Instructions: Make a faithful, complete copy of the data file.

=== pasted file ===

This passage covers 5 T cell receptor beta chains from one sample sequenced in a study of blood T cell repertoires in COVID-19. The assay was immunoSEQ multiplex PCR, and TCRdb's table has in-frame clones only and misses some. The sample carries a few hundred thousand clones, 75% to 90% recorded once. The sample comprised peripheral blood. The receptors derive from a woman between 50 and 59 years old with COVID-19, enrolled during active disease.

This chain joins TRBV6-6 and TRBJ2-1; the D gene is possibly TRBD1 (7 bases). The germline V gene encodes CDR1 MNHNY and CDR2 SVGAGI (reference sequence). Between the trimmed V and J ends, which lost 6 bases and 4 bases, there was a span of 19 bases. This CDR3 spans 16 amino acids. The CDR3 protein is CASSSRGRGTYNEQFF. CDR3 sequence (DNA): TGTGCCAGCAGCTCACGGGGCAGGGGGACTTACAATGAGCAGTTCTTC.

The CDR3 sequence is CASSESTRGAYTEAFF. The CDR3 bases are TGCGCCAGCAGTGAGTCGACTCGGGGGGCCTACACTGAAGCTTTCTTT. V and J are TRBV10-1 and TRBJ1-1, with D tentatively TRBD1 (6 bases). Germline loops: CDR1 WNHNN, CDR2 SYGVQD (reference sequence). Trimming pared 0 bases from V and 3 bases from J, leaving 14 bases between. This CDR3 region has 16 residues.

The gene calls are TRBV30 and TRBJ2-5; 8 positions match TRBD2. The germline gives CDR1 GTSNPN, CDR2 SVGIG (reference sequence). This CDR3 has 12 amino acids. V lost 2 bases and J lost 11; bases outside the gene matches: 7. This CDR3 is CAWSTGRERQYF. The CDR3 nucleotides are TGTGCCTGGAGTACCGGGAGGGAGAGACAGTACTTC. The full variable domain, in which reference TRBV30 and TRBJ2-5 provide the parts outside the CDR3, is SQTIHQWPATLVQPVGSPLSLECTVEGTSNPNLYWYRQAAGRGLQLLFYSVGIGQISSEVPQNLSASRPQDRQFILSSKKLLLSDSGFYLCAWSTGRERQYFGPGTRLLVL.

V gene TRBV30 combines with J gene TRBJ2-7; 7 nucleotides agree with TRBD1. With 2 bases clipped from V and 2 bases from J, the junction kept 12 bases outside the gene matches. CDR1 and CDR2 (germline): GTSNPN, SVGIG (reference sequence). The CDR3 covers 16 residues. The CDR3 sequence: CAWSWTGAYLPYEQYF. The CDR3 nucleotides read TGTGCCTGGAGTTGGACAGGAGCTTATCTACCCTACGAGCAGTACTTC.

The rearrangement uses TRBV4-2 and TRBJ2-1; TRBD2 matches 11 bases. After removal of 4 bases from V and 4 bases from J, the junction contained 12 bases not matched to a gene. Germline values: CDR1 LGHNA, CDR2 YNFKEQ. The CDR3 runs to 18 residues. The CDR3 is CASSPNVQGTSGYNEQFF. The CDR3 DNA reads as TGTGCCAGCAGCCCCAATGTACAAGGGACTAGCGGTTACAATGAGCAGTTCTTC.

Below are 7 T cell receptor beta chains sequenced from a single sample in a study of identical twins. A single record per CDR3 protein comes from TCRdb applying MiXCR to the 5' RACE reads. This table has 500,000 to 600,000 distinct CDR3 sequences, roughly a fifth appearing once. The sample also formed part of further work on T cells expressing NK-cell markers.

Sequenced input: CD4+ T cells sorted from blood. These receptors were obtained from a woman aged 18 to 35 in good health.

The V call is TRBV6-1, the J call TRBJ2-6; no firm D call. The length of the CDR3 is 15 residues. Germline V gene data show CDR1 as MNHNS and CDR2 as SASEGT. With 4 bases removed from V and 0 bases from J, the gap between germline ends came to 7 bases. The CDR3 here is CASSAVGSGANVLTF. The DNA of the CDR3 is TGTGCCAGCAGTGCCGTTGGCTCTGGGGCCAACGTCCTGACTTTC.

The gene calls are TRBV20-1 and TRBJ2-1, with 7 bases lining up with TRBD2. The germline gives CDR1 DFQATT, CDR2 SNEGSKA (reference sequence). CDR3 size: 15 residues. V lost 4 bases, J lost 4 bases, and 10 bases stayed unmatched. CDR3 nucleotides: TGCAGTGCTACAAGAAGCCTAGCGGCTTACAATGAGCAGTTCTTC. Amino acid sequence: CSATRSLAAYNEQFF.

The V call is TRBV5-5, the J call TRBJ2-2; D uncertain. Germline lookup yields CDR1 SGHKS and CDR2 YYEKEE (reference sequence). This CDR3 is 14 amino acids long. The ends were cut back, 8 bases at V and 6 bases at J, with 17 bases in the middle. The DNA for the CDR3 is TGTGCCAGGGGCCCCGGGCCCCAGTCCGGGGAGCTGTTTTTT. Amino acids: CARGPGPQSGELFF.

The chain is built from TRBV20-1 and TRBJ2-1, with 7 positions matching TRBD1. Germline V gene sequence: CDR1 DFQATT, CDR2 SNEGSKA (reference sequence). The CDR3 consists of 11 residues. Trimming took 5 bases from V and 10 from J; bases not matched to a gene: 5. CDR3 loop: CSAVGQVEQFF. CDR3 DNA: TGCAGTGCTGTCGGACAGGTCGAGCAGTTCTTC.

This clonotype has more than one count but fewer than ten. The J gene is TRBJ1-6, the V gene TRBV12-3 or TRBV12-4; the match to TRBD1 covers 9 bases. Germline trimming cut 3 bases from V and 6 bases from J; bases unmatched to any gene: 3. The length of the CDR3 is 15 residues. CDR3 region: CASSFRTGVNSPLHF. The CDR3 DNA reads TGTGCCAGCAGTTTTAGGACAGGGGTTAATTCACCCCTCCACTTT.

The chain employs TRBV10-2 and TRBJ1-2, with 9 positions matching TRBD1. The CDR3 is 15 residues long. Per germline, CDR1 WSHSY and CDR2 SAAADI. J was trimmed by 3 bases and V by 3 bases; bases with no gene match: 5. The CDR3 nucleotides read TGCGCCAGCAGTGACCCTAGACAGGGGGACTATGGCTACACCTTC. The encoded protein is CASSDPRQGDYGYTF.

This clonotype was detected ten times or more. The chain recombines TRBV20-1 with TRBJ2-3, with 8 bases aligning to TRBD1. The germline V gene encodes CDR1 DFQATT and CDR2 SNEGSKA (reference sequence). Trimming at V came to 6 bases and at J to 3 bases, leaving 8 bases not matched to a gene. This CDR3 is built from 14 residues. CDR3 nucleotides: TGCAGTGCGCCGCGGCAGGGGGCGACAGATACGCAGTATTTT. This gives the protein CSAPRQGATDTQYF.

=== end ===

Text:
This passage covers 5 T cell receptor beta chains from one sample sequenced in a study of blood T cell repertoires in COVID-19. The assay was immunoSEQ multiplex PCR, and TCRdb's table has in-frame clones only and misses some. The sample carries a few hundred thousand clones, 75% to 90% recorded once. The sample comprised peripheral blood. The receptors derive from a woman between 50 and 59 years old with COVID-19, enrolled during active disease.

This chain joins TRBV6-6 and TRBJ2-1; the D gene is possibly TRBD1 (7 bases). The germline V gene encodes CDR1 MNHNY and CDR2 SVGAGI (reference sequence). Between the trimmed V and J ends, which lost 6 bases and 4 bases, there was a span of 19 bases. This CDR3 spans 16 amino acids. The CDR3 protein is CASSSRGRGTYNEQFF. CDR3 sequence (DNA): TGTGCCAGCAGCTCACGGGGCAGGGGGACTTACAATGAGCAGTTCTTC.

The CDR3 sequence is CASSESTRGAYTEAFF. The CDR3 bases are TGCGCCAGCAGTGAGTCGACTCGGGGGGCCTACACTGAAGCTTTCTTT. V and J are TRBV10-1 and TRBJ1-1, with D tentatively TRBD1 (6 bases). Germline loops: CDR1 WNHNN, CDR2 SYGVQD (reference sequence). Trimming pared 0 bases from V and 3 bases from J, leaving 14 bases between. This CDR3 region has 16 residues.

The gene calls are TRBV30 and TRBJ2-5; 8 positions match TRBD2. The germline gives CDR1 GTSNPN, CDR2 SVGIG (reference sequence). This CDR3 has 12 amino acids. V lost 2 bases and J lost 11; bases outside the gene matches: 7. This CDR3 is CAWSTGRERQYF. The CDR3 nucleotides are TGTGCCTGGAGTACCGGGAGGGAGAGACAGTACTTC. The full variable domain, in which reference TRBV30 and TRBJ2-5 provide the parts outside the CDR3, is SQTIHQWPATLVQPVGSPLSLECTVEGTSNPNLYWYRQAAGRGLQLLFYSVGIGQISSEVPQNLSASRPQDRQFILSSKKLLLSDSGFYLCAWSTGRERQYFGPGTRLLVL.

V gene TRBV30 combines with J gene TRBJ2-7; 7 nucleotides agree with TRBD1. With 2 bases clipped from V and 2 bases from J, the junction kept 12 bases outside the gene matches. CDR1 and CDR2 (germline): GTSNPN, SVGIG (reference sequence). The CDR3 covers 16 residues. The CDR3 sequence: CAWSWTGAYLPYEQYF. The CDR3 nucleotides read TGTGCCTGGAGTTGGACAGGAGCTTATCTACCCTACGAGCAGTACTTC.

The rearrangement uses TRBV4-2 and TRBJ2-1; TRBD2 matches 11 bases. After removal of 4 bases from V and 4 bases from J, the junction contained 12 bases not matched to a gene. Germline values: CDR1 LGHNA, CDR2 YNFKEQ. The CDR3 runs to 18 residues. The CDR3 is CASSPNVQGTSGYNEQFF. The CDR3 DNA reads as TGTGCCAGCAGCCCCAATGTACAAGGGACTAGCGGTTACAATGAGCAGTTCTTC.

Below are 7 T cell receptor beta chains sequenced from a single sample in a study of identical twins. A single record per CDR3 protein comes from TCRdb applying MiXCR to the 5' RACE reads. This table has 500,000 to 600,000 distinct CDR3 sequences, roughly a fifth appearing once. The sample also formed part of further work on T cells expressing NK-cell markers.

Sequenced input: CD4+ T cells sorted from blood. These receptors were obtained from a woman aged 18 to 35 in good health.

The V call is TRBV6-1, the J call TRBJ2-6; no firm D call. The length of the CDR3 is 15 residues. Germline V gene data show CDR1 as MNHNS and CDR2 as SASEGT. With 4 bases removed from V and 0 bases from J, the gap between germline ends came to 7 bases. The CDR3 here is CASSAVGSGANVLTF. The DNA of the CDR3 is TGTGCCAGCAGTGCCGTTGGCTCTGGGGCCAACGTCCTGACTTTC.

The gene calls are TRBV20-1 and TRBJ2-1, with 7 bases lining up with TRBD2. The germline gives CDR1 DFQATT, CDR2 SNEGSKA (reference sequence). CDR3 size: 15 residues. V lost 4 bases, J lost 4 bases, and 10 bases stayed unmatched. CDR3 nucleotides: TGCAGTGCTACAAGAAGCCTAGCGGCTTACAATGAGCAGTTCTTC. Amino acid sequence: CSATRSLAAYNEQFF.

The V call is TRBV5-5, the J call TRBJ2-2; D uncertain. Germline lookup yields CDR1 SGHKS and CDR2 YYEKEE (reference sequence). This CDR3 is 14 amino acids long. The ends were cut back, 8 bases at V and 6 bases at J, with 17 bases in the middle. The DNA for the CDR3 is TGTGCCAGGGGCCCCGGGCCCCAGTCCGGGGAGCTGTTTTTT. Amino acids: CARGPGPQSGELFF.

The chain is built from TRBV20-1 and TRBJ2-1, with 7 positions matching TRBD1. Germline V gene sequence: CDR1 DFQATT, CDR2 SNEGSKA (reference sequence). The CDR3 consists of 11 residues. Trimming took 5 bases from V and 10 from J; bases not matched to a gene: 5. CDR3 loop: CSAVGQVEQFF. CDR3 DNA: TGCAGTGCTGTCGGACAGGTCGAGCAGTTCTTC.

This clonotype has more than one count but fewer than ten. The J gene is TRBJ1-6, the V gene TRBV12-3 or TRBV12-4; the match to TRBD1 covers 9 bases. Germline trimming cut 3 bases from V and 6 bases from J; bases unmatched to any gene: 3. The length of the CDR3 is 15 residues. CDR3 region: CASSFRTGVNSPLHF. The CDR3 DNA reads TGTGCCAGCAGTTTTAGGACAGGGGTTAATTCACCCCTCCACTTT.

The chain employs TRBV10-2 and TRBJ1-2, with 9 positions matching TRBD1. The CDR3 is 15 residues long. Per germline, CDR1 WSHSY and CDR2 SAAADI. J was trimmed by 3 bases and V by 3 bases; bases with no gene match: 5. The CDR3 nucleotides read TGCGCCAGCAGTGACCCTAGACAGGGGGACTATGGCTACACCTTC. The encoded protein is CASSDPRQGDYGYTF.

This clonotype was detected ten times or more. The chain recombines TRBV20-1 with TRBJ2-3, with 8 bases aligning to TRBD1. The germline V gene encodes CDR1 DFQATT and CDR2 SNEGSKA (reference sequence). Trimming at V came to 6 bases and at J to 3 bases, leaving 8 bases not matched to a gene. This CDR3 is built from 14 residues. CDR3 nucleotides: TGCAGTGCGCCGCGGCAGGGGGCGACAGATACGCAGTATTTT. This gives the protein CSAPRQGATDTQYF.